THE SCENE. Robert Wiedmaier's place harkens back to the Washington of old, when haute cuisine was king, every man showed up for dinner in jacket and tie, and a stately formality governed relations between waiter and customer. The exquisite tastefulness and the sure-handed, often luxurious cooking have ensured a steady procession of patrons, from the crowds of older, affluent Washingtonians who used to worship at the Watergate during the heyday of Jean-Louis to titans of the military-entertainment complex such as Donald Rumsfeld and Michael Eisner.

WHAT YOU'LL LOVE. Each year chef Wiedmaier's Belgian-influenced French cooking seems to get better and his restaurant more comfortable. Thanks to a recent renovation, the dining room is warmer, quieter, and more beautiful than ever. And unlike some chefs who play the part of prima donna artistes, Wiedmaier takes his role as proprietor seriously–ferrying pretheater guests, gratis, by Mercedes to the Kennedy Center and providing reading glasses for customers who've forgotten their own.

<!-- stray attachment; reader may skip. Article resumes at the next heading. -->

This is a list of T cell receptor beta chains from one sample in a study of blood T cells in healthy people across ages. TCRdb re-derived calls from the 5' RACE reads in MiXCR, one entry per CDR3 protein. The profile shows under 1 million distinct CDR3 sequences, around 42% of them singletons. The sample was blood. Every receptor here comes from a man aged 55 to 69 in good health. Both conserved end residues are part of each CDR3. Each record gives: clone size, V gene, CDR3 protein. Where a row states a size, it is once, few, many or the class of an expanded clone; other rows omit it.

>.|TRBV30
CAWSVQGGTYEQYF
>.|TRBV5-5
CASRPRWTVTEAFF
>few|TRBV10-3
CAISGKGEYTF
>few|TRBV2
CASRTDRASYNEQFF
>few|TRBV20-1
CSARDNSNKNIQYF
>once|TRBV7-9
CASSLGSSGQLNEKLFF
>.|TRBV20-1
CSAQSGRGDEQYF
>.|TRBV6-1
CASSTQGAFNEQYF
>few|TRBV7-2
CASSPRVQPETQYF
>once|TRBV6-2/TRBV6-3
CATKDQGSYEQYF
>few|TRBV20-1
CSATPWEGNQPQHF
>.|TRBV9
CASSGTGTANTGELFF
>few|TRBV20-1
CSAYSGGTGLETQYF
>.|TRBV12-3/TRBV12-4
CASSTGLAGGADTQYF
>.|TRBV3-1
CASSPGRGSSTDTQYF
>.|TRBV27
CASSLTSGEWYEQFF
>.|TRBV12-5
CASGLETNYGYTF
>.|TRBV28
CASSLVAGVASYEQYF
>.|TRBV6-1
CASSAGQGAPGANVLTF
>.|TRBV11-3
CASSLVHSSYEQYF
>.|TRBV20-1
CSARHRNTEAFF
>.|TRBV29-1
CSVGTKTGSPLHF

WHAT YOU WON'T. A bill that easily can reach $150 a person. And at that level, you might hope for a little more innovation on the plate or more change in the menu from season to season.

BEST DISHES. The chef's signature boudin blanc, a sausage of gravity-defying lightness; beef tartare, an exemplary version of the bistro classic; roast chicken as juicy as you could hope for; a gratin of mussels; terrific preparations of game in season; a pear wrapped in puff pastry and drenched with caramel sauce.

Ann Limpert
Executive Food Editor/Critic

Ann Limpert joined Washingtonian in late 2003. She was previously an editorial assistant at Entertainment Weekly and a cook in New York restaurant kitchens, and she is a graduate of the Institute of Culinary Education. She lives in Petworth.